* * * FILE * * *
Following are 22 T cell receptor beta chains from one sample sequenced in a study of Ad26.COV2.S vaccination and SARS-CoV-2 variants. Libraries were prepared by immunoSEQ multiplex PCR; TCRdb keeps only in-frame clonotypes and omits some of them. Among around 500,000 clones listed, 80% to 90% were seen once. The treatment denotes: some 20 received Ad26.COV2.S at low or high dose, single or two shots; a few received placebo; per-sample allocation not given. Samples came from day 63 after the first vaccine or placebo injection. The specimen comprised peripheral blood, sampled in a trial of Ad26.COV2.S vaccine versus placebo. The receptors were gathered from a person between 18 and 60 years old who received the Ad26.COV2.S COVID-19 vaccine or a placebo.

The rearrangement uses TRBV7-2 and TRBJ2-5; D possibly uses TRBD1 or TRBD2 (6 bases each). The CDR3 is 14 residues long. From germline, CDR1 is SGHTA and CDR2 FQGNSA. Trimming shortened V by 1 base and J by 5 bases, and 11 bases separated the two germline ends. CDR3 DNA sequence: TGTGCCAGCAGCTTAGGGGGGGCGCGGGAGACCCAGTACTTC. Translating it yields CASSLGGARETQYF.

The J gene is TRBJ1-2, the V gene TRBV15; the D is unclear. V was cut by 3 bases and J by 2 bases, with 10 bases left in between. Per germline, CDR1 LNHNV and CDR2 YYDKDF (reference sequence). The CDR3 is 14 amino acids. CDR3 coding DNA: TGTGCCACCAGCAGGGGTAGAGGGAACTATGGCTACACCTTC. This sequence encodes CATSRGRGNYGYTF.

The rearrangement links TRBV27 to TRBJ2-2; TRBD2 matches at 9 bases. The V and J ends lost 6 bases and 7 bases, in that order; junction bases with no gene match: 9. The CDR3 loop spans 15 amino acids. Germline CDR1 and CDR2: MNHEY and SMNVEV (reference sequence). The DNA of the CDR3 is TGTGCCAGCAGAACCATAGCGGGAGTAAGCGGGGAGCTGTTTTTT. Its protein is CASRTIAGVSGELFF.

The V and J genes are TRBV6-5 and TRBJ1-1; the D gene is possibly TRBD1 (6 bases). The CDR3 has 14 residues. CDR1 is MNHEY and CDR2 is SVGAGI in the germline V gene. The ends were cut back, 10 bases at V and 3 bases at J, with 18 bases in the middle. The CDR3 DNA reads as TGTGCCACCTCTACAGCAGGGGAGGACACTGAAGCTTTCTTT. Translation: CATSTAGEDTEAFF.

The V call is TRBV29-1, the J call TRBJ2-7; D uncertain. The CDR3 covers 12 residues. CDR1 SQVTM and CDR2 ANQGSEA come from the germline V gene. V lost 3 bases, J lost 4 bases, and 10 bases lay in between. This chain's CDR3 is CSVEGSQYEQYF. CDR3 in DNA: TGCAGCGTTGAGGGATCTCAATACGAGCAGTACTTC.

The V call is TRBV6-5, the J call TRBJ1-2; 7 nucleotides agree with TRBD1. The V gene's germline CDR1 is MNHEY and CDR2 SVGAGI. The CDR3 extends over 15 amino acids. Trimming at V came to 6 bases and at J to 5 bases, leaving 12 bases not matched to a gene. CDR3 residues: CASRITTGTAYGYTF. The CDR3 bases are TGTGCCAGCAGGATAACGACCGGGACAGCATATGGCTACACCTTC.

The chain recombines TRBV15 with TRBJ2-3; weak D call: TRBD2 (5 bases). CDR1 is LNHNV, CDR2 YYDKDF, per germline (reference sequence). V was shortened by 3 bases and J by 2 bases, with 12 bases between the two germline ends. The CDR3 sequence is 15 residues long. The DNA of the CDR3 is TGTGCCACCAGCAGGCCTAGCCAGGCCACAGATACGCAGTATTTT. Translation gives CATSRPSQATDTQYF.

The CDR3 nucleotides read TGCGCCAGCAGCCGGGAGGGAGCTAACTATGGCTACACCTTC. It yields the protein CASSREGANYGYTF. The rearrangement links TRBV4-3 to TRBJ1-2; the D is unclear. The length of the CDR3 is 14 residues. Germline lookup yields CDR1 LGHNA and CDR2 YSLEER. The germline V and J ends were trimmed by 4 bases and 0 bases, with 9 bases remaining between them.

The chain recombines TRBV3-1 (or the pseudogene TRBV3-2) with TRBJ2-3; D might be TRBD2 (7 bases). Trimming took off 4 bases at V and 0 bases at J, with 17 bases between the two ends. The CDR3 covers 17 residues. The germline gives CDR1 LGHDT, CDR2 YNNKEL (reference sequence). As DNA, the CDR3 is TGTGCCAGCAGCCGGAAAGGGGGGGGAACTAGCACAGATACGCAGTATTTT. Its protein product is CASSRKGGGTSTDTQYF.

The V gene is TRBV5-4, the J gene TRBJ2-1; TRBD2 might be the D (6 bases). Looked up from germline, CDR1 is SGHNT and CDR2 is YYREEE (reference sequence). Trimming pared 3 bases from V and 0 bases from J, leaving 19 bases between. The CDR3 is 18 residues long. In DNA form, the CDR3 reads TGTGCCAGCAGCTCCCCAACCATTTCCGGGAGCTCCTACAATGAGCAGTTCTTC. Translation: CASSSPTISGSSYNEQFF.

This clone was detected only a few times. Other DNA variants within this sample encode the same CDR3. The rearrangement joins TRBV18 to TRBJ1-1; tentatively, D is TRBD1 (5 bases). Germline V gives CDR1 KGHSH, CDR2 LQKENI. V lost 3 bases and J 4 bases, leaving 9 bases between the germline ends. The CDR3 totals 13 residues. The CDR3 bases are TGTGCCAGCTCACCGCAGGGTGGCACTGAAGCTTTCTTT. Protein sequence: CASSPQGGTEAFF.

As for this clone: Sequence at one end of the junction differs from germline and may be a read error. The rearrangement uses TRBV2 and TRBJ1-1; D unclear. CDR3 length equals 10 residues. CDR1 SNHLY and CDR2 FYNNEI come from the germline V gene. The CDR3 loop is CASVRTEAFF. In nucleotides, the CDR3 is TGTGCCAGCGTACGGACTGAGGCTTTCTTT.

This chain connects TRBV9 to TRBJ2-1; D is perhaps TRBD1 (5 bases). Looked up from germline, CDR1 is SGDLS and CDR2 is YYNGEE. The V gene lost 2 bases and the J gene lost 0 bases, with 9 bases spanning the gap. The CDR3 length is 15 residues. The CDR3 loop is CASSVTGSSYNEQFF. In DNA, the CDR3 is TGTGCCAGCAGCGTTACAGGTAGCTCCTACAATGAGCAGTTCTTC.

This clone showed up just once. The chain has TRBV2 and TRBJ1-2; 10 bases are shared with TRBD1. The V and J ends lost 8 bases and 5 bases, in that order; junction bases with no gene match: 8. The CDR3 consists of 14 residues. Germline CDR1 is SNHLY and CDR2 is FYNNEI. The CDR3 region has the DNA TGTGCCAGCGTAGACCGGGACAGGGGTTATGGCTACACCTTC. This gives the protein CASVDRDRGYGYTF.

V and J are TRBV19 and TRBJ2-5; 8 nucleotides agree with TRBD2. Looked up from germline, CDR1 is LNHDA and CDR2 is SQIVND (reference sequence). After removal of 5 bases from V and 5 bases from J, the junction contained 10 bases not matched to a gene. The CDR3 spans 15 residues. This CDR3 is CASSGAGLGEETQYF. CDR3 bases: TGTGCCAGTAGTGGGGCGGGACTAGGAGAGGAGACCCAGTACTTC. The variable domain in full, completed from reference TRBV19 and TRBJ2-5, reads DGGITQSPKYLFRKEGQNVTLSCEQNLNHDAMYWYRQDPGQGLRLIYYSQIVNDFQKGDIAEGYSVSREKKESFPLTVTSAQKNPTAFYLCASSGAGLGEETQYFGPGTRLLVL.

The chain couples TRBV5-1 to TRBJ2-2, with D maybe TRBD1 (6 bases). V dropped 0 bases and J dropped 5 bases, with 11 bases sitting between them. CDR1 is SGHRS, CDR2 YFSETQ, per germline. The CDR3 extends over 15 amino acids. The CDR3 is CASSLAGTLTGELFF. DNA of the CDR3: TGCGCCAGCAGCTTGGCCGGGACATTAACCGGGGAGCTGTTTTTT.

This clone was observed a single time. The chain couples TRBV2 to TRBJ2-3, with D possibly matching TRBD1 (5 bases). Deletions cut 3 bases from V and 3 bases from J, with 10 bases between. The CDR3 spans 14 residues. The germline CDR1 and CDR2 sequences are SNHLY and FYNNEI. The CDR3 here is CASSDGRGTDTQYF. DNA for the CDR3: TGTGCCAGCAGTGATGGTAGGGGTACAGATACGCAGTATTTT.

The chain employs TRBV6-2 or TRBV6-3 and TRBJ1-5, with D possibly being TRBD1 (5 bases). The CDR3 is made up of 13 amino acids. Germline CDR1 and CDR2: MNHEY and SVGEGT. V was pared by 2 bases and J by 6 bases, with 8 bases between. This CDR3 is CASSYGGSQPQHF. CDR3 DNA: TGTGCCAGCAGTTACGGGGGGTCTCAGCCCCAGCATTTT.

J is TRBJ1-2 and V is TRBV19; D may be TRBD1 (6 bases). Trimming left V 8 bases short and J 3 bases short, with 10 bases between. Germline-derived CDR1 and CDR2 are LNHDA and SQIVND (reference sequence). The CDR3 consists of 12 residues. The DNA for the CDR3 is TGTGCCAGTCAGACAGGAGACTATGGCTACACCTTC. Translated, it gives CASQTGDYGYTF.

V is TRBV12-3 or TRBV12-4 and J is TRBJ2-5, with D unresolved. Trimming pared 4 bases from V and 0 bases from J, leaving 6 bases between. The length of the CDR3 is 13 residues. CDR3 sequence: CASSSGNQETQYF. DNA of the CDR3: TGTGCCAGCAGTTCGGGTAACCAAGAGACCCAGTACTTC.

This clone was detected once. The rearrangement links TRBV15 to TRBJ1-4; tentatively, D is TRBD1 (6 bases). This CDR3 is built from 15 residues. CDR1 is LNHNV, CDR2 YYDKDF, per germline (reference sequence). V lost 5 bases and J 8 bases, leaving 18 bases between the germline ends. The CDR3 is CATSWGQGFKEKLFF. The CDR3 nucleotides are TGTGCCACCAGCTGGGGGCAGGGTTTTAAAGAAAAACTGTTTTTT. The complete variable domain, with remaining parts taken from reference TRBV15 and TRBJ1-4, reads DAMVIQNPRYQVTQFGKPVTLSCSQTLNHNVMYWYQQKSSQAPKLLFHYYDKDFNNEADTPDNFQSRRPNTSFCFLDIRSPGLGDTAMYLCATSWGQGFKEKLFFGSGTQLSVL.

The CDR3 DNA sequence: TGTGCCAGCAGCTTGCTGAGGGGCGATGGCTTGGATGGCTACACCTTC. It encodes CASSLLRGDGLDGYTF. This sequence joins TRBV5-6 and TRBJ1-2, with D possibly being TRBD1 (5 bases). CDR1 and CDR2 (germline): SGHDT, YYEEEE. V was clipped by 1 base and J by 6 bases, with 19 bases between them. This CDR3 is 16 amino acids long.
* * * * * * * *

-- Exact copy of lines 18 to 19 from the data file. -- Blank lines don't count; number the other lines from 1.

This clone was observed a single time. The chain couples TRBV2 to TRBJ2-3, with D possibly matching TRBD1 (5 bases). Deletions cut 3 bases from V and 3 bases from J, with 10 bases between. The CDR3 spans 14 residues. The germline CDR1 and CDR2 sequences are SNHLY and FYNNEI. The CDR3 here is CASSDGRGTDTQYF. DNA for the CDR3: TGTGCCAGCAGTGATGGTAGGGGTACAGATACGCAGTATTTT.

The chain employs TRBV6-2 or TRBV6-3 and TRBJ1-5, with D possibly being TRBD1 (5 bases). The CDR3 is made up of 13 amino acids. Germline CDR1 and CDR2: MNHEY and SVGEGT. V was pared by 2 bases and J by 6 bases, with 8 bases between. This CDR3 is CASSYGGSQPQHF. CDR3 DNA: TGTGCCAGCAGTTACGGGGGGTCTCAGCCCCAGCATTTT.